The Britishness is what makes it work. I mean, can you imagine the characters in True Bood speaking with British accents? Heck, can you even imagine any actor from the UK or Australia or New Zealand playing any of the True Blood characters with an American accent...oh, wait....
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Re: Vimes in movie

Postby Who's Wee Dug » Wed Sep 25, 2013 8:24 pm

The Londoner Andrew Lincoln who plays the sheriff in the Walking Dead. ;)
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Re: Vimes in movie

Postby Dotsie » Thu Sep 26, 2013 6:29 am

The thing is, accents in the UK vary with every few miles, so a fake accent is too easy to spot and then all we do is whine about it :oops: I liked Gwyneth Paltrow's English accent though. I never hear anyone complaining about Andrew Lincoln or Hugh Laurie, is the American accent easier to do? I heard Eric Bana say that his Australian accent got slated in his own country, by a reviewer who thought he was American :lol:
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Re: Vimes in movie

Postby raisindot » Thu Sep 26, 2013 1:49 pm

[quote="Dotsie"I never hear anyone complaining about Andrew Lincoln or Hugh Laurie, is the American accent easier to do? [/quote]

There really isn't one "American" accent either. Accents can vary widely within a 200 mile range (just ask anyone who's ever traveling from Brooklyn to Boston). Even the southern accent has many variations, even though they're not as easy to pick up.

What most English people might call the "American accent" is the very neutral midwest accent, which doesn't have huge vowel inflections. Think of Johnny Carson or George Clooney and you pretty much have it.

Hugh Laurie's American accent (and most British actors playing Americans) aspire to this midwest accent. Domenic West's Baltimore accent on The Wire was amazing, as was Idris Elba's African American accent on the same show.

Some actors can't do it all. Bob Hoskins in Who Framed Roger Rabbit couldn't do it. I doubt that Michael Caine could do an American accent even if a gun was held to his head.

The only American actor besides Paltrow (who I believe spent a great deal of her life in Britain) who I've seen doing a great British accent is Peter Dinklage on Game of Thrones. I had absolutely no idea he wasn't British until I saw his Emmy acceptance speech.
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Re: Vimes in movie

Postby DreadfulKata » Sat Sep 28, 2013 5:11 pm

:D While I adore Peter Dinklage's performance, his accent on Game Of Thrones is NOT convincingly English! I don't mind it because his accent is at least consistent (he's not American one minute and English the next, all his lines are spoken in the same accent).

We're not talking Dick Van Dyke or that-bit-in-Firefly-whenSummer-Glau-does-a-'cockney'-accent-levels-of-bad, but it's certainly not the RP he was going for.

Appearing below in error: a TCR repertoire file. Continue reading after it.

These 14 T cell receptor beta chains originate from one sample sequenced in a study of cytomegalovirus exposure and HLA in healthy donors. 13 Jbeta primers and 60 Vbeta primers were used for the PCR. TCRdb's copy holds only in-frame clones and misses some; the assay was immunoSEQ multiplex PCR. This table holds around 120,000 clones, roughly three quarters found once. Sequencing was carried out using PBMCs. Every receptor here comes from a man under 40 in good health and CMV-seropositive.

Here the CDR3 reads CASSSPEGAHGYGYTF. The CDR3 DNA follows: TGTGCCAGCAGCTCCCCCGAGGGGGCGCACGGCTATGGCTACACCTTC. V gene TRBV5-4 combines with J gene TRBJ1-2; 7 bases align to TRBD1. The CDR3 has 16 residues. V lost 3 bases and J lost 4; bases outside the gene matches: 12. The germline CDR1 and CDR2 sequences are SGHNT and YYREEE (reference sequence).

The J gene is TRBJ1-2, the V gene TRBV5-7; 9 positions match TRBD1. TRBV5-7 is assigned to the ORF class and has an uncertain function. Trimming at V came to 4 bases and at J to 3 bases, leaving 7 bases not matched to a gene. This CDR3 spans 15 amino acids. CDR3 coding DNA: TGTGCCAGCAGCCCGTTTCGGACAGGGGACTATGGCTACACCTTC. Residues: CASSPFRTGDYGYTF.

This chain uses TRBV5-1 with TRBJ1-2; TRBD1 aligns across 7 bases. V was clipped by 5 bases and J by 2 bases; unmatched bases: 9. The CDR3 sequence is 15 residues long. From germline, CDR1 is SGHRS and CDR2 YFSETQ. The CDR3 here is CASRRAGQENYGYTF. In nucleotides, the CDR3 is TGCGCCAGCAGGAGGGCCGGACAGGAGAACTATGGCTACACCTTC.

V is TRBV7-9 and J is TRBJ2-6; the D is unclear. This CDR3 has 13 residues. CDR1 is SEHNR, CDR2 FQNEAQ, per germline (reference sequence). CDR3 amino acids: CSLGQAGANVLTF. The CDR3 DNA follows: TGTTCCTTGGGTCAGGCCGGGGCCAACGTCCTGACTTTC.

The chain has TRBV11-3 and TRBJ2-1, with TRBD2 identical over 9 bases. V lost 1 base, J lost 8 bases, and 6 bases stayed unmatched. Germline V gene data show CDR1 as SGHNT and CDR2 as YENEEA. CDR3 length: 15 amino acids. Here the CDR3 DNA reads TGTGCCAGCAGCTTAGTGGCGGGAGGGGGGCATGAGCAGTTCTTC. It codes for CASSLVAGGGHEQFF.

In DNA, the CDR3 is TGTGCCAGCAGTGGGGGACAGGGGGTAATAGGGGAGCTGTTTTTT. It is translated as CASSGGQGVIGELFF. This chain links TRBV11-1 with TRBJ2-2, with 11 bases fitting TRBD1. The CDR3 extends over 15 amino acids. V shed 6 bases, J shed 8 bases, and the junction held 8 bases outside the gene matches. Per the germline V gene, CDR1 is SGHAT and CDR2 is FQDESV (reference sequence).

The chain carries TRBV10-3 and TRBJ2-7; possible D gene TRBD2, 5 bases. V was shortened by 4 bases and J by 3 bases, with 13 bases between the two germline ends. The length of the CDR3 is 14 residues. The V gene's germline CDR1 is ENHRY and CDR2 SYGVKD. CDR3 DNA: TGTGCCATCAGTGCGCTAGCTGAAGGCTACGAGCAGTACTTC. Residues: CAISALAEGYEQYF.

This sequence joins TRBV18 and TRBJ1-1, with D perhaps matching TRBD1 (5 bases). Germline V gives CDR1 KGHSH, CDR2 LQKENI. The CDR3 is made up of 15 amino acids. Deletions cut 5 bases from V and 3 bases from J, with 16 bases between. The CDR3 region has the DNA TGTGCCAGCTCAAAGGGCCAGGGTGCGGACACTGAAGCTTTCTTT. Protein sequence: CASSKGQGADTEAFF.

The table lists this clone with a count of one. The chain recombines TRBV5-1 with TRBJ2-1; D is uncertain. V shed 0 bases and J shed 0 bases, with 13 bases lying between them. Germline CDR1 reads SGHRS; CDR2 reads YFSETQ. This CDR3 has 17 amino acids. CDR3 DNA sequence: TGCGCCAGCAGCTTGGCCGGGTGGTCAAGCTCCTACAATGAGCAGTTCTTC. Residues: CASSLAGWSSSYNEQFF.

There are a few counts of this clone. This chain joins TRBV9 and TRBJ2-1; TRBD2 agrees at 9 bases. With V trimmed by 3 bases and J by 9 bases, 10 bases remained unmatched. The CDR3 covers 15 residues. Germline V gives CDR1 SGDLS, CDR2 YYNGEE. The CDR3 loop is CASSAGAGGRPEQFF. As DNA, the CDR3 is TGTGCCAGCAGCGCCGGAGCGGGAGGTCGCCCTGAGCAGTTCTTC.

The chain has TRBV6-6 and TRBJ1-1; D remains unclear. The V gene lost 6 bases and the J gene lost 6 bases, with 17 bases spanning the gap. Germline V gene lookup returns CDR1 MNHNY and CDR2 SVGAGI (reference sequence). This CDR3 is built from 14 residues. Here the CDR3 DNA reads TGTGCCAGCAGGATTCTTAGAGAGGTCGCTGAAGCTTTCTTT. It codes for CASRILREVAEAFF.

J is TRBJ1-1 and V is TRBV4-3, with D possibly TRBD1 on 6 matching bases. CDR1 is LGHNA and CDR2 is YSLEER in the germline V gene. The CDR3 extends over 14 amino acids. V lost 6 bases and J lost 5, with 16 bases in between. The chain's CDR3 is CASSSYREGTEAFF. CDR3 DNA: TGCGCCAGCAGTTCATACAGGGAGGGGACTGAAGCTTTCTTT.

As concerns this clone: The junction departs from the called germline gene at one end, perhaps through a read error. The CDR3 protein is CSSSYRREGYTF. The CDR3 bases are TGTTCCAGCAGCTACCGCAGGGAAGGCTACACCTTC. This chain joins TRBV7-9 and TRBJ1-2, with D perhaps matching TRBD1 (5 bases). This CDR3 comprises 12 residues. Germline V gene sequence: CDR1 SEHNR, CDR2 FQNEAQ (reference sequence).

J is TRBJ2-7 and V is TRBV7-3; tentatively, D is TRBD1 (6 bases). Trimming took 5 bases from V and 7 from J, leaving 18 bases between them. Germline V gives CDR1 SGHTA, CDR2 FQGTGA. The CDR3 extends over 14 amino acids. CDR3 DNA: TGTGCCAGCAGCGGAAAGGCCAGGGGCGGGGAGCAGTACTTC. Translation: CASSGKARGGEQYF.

RE. Vimes: personally, I've always imagined him with a slightly Northern accent - slightly Mancunian or Leeds-ian (perhaps just because of his bluff working class-ness). Not very pronounced, just a slight Northerness around the vowels :)
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Re: Vimes in movie

Postby Dotsie » Sat Sep 28, 2013 6:33 pm

Northerners = working class? :think: I take it your not from the north yourself? Not really offended, but I wouldn't mind knowing how southerners earn a living.
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Re: Vimes in movie

Postby DreadfulKata » Sat Sep 28, 2013 10:11 pm

No, my family is (they're Northumbrians) but I was born and bred in Brighton and it doesn't get much more southern than that!). Naturally I don't think Northerners have any less range of class than Southeners, or that a non-RP accent indicates any particular class.

What I meant (and should have said better) is that I associate Vimes' tough, working class persona with a particular kind of tough, working class, northern persona: that 'in my day we washed the steps with our tongues and were grateful for the meal' stereotype.'. Whether northern or southern sounding I definitely imagine Vimes sounding working class.

Certainly didn't mean to imply that Northern/working class were interchangable ideas!
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Re: Vimes in movie

Postby Sister Jennifer » Fri Oct 04, 2013 10:08 pm

Who's Wee Dug wrote:The Londoner Andrew Lincoln who plays the sheriff in the Walking Dead. ;)

And the Governor in S3 is an Englishman.


Dotsie wrote: I heard Eric Bana say that his Australian accent got slated in his own country, by a reviewer who thought he was American :lol:

That's pretty funny.
I wonder when he started sounding American? ;) Some early Eric Bana :D


Beside the more well known ie, London cockney, or west country Hobbits, I wouldn't know what part of England someone was from by their dialect or accent. I will say one thing, I don't care where the actor is from but DW characters have got to sound UKian.